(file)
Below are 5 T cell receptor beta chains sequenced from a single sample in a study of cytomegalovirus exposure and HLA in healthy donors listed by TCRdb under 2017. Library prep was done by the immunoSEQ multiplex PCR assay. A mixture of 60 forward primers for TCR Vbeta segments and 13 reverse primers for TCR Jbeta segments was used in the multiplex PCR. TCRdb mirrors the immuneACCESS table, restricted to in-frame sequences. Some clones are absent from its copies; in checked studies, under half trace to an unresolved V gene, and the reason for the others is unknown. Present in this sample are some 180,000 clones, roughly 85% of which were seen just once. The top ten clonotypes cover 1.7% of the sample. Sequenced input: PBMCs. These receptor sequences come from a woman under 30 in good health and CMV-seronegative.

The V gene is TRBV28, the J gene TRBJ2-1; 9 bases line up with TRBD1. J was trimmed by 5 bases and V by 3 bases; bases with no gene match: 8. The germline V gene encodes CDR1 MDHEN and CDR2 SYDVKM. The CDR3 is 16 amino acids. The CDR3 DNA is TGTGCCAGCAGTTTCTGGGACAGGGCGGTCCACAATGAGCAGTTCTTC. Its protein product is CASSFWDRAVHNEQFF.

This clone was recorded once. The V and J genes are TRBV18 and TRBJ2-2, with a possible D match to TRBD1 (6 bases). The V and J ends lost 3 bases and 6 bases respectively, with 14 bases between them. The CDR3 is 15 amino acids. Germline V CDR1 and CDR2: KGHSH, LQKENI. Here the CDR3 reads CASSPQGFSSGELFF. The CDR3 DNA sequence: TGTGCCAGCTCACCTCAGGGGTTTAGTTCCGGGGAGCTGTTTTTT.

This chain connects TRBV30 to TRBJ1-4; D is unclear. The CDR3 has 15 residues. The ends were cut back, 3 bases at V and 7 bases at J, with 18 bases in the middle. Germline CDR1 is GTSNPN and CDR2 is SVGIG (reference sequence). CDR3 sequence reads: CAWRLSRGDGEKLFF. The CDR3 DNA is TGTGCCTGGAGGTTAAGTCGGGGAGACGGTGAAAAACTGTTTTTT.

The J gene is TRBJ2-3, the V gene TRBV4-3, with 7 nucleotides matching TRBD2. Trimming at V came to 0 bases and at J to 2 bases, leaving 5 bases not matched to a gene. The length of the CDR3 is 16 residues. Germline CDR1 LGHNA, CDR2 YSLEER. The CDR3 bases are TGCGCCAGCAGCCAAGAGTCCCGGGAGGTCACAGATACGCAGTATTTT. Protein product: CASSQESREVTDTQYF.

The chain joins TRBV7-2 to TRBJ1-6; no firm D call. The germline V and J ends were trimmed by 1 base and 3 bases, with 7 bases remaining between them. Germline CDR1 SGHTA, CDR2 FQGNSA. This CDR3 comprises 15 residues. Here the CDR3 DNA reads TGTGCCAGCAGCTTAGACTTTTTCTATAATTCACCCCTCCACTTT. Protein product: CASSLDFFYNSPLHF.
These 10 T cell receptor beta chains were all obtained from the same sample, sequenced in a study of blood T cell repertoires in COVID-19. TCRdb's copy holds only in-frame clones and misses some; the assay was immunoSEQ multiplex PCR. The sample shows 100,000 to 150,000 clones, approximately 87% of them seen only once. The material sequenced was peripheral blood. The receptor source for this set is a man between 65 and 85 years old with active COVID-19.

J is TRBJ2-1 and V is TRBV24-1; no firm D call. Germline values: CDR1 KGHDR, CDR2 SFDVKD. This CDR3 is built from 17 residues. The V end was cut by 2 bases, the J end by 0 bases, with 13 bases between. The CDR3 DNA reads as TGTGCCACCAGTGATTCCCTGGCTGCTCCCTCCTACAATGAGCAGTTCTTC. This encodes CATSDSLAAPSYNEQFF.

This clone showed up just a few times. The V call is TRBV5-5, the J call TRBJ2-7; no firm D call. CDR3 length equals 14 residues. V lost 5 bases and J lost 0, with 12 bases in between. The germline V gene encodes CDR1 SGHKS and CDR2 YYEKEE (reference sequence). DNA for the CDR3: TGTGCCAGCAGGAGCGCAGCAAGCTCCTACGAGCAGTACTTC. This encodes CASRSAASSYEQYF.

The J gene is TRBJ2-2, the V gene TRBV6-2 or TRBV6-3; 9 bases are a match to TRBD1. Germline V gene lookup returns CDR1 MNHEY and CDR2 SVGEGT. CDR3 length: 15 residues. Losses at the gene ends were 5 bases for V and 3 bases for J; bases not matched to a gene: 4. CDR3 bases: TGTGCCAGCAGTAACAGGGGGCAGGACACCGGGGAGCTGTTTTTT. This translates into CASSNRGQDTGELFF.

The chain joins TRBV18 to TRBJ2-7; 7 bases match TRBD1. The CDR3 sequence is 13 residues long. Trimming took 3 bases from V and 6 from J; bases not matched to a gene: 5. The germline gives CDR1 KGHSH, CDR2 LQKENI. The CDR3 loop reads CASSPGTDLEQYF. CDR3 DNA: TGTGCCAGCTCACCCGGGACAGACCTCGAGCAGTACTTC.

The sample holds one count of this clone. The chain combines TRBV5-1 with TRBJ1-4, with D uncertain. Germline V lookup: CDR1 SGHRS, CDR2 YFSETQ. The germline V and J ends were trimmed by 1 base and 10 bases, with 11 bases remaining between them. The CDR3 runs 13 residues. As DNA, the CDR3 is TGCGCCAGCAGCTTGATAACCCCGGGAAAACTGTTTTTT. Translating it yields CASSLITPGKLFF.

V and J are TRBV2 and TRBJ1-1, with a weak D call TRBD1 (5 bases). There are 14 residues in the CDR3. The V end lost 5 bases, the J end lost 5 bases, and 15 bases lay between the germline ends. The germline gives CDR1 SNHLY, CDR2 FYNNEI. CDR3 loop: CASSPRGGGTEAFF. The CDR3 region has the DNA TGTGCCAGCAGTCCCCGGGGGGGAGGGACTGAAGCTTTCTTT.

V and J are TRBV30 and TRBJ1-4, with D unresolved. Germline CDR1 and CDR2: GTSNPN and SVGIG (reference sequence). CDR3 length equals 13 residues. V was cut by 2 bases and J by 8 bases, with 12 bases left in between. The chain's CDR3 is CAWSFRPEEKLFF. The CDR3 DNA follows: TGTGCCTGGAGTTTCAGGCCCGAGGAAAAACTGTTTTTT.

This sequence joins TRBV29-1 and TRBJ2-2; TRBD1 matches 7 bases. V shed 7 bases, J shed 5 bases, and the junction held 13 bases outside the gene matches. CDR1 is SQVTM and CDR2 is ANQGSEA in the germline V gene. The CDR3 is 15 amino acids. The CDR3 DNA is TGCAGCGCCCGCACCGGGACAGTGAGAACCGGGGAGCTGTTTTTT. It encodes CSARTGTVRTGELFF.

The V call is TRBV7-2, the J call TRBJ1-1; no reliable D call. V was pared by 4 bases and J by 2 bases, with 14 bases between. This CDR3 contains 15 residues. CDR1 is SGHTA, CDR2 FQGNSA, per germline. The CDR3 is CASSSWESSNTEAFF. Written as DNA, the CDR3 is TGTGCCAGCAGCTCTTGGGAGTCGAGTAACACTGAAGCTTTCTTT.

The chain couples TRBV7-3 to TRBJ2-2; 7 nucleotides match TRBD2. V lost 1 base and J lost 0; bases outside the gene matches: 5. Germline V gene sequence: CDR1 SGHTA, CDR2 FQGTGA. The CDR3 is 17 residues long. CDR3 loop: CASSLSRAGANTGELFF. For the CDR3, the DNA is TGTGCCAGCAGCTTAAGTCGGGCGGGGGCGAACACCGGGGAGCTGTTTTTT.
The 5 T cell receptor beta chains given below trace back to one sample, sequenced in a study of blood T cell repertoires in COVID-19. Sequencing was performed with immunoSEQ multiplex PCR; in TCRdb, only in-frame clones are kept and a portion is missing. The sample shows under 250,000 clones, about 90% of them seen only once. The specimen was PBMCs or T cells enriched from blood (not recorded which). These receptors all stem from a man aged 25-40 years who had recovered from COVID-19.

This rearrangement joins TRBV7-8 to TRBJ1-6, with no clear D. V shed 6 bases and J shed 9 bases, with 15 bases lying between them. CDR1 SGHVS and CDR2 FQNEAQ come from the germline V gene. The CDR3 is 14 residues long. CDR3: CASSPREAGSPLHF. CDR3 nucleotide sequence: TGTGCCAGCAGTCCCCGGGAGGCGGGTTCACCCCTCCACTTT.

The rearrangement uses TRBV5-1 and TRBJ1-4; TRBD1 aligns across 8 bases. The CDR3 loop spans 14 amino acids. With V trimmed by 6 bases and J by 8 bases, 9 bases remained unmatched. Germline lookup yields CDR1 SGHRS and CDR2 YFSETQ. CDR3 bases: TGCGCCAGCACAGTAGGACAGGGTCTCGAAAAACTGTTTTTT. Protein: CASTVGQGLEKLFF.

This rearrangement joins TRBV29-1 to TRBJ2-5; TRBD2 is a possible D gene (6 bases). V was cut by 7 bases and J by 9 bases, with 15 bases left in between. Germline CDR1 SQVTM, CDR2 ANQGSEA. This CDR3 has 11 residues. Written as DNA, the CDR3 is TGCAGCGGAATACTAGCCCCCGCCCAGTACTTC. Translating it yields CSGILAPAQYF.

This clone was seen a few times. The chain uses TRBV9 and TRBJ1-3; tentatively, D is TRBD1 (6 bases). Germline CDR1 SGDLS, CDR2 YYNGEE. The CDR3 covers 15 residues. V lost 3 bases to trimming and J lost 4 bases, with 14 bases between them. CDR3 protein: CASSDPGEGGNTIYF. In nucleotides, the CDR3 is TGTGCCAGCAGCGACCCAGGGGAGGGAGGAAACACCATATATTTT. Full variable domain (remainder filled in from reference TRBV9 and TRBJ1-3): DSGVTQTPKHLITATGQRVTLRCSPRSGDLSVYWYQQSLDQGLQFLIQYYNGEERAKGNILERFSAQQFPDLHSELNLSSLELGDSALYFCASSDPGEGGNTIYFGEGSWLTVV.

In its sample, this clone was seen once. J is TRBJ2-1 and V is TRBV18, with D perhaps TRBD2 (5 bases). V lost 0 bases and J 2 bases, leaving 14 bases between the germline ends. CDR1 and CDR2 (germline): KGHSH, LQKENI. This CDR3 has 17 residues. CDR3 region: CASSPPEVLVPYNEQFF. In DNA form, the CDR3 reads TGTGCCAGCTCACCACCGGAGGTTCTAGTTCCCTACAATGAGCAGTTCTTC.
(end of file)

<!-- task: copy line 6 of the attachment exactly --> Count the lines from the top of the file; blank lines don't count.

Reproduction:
The chain joins TRBV7-2 to TRBJ1-6; no firm D call. The germline V and J ends were trimmed by 1 base and 3 bases, with 7 bases remaining between them. Germline CDR1 SGHTA, CDR2 FQGNSA. This CDR3 comprises 15 residues. Here the CDR3 DNA reads TGTGCCAGCAGCTTAGACTTTTTCTATAATTCACCCCTCCACTTT. Protein product: CASSLDFFYNSPLHF.